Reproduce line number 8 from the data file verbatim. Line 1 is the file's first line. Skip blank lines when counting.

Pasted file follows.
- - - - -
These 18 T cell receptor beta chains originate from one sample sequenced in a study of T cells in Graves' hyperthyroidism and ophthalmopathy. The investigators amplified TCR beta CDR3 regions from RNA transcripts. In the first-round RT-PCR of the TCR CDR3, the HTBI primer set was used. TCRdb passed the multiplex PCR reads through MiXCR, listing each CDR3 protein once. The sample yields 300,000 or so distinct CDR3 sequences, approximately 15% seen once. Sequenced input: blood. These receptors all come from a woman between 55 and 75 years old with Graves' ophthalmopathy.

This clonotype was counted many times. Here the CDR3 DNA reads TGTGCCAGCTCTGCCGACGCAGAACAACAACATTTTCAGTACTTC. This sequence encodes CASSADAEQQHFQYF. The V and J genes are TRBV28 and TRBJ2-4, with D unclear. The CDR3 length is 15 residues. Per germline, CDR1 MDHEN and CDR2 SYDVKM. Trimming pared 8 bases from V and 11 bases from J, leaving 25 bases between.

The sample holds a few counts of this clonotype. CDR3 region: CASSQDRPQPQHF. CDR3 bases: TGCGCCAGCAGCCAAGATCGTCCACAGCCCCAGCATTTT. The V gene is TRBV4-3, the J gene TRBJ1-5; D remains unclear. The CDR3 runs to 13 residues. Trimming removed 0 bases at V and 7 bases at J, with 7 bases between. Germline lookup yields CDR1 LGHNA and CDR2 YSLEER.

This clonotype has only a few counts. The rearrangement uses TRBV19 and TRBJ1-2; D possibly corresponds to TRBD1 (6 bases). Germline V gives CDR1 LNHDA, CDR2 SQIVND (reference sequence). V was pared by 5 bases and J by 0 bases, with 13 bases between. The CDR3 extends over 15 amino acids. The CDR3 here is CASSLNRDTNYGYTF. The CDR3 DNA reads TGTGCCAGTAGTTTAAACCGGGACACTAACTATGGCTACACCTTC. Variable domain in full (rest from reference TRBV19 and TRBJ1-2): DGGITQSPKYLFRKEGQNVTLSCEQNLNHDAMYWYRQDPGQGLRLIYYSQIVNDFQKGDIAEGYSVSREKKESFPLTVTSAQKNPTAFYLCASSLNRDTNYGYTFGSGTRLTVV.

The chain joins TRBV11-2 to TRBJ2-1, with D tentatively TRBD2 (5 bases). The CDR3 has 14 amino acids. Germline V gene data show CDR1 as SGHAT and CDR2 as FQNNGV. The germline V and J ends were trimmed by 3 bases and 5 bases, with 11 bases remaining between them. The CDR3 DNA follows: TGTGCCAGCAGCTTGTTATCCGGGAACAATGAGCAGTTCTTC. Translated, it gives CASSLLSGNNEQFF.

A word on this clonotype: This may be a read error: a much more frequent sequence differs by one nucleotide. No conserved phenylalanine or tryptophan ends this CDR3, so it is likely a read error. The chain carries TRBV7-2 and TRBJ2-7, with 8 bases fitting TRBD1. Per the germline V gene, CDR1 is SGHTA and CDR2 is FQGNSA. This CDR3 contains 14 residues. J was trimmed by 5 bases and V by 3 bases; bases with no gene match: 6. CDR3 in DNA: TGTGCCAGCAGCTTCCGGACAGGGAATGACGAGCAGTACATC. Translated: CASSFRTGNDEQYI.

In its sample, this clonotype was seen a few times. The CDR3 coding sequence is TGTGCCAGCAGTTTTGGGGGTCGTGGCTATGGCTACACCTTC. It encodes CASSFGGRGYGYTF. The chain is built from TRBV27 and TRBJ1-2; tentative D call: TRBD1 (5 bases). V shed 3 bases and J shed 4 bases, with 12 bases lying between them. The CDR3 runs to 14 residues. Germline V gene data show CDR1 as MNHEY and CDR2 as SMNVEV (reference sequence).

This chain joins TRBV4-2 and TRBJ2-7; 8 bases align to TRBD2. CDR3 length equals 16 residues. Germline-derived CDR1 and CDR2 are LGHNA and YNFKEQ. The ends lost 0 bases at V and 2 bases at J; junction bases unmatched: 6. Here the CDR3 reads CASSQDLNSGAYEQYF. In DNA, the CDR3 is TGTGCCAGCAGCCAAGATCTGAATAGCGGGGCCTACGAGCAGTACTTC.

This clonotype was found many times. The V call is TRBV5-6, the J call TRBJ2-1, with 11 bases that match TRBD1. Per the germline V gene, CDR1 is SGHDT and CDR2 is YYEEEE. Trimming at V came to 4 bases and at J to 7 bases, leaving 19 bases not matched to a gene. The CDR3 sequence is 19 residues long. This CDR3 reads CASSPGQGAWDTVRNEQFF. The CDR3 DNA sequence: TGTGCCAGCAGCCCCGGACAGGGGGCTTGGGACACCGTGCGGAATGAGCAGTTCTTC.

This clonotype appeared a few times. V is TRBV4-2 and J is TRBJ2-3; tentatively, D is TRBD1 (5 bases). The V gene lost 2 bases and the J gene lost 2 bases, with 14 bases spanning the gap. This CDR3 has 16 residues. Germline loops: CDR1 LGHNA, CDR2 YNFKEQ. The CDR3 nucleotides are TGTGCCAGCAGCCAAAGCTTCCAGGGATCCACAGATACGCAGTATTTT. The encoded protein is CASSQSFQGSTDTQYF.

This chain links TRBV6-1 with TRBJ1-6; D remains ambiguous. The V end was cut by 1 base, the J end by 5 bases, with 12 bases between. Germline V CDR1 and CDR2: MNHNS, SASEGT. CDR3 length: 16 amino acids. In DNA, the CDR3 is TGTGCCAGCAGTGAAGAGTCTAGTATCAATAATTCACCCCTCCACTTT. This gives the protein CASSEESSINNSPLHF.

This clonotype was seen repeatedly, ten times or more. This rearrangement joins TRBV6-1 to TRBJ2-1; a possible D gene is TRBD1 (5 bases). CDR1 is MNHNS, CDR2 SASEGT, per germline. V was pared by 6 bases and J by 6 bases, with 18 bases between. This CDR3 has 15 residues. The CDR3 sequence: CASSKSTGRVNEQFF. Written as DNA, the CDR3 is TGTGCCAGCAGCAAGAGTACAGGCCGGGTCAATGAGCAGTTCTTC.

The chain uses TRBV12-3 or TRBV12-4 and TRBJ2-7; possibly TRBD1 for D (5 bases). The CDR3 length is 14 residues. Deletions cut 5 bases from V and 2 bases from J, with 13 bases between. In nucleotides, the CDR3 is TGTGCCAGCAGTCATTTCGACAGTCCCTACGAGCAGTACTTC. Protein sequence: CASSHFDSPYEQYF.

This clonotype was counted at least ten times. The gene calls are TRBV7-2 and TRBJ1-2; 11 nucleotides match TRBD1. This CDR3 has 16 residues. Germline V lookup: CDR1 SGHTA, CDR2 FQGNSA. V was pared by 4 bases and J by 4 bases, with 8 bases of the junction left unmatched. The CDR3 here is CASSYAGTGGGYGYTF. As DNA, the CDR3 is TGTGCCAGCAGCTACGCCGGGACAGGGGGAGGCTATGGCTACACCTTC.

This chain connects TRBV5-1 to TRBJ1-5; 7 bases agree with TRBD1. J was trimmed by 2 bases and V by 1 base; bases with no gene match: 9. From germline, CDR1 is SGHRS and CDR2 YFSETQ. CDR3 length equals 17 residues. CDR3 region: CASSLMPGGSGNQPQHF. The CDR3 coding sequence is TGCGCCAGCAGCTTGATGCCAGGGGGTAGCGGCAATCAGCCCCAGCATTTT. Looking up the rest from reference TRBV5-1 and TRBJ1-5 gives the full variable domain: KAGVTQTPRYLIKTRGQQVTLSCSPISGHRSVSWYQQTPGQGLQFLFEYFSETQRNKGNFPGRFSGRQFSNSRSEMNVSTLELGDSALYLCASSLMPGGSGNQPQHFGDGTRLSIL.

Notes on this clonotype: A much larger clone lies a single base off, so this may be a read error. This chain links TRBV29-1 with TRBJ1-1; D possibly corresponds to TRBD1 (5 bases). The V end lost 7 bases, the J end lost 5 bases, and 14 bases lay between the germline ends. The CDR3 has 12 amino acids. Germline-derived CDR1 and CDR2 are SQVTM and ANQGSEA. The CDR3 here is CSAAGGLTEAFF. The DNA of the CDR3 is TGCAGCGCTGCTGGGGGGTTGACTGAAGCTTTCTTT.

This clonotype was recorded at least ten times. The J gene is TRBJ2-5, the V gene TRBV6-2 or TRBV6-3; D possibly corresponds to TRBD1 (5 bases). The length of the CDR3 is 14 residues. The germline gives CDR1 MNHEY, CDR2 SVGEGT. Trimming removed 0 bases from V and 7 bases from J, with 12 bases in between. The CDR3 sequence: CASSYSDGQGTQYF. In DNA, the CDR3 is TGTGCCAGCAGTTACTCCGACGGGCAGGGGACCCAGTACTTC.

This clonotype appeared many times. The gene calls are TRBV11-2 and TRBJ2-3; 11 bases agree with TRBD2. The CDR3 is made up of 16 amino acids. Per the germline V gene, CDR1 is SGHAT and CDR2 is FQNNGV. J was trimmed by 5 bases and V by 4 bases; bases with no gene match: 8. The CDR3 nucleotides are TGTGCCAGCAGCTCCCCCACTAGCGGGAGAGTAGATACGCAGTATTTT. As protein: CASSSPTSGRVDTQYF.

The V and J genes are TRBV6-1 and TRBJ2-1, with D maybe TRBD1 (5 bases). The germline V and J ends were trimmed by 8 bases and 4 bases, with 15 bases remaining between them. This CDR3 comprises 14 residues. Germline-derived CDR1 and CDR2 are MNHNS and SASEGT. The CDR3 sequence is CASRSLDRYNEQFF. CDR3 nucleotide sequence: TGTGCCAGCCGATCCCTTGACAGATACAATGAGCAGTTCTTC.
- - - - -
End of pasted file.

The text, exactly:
This chain joins TRBV4-2 and TRBJ2-7; 8 bases align to TRBD2. CDR3 length equals 16 residues. Germline-derived CDR1 and CDR2 are LGHNA and YNFKEQ. The ends lost 0 bases at V and 2 bases at J; junction bases unmatched: 6. Here the CDR3 reads CASSQDLNSGAYEQYF. In DNA, the CDR3 is TGTGCCAGCAGCCAAGATCTGAATAGCGGGGCCTACGAGCAGTACTTC.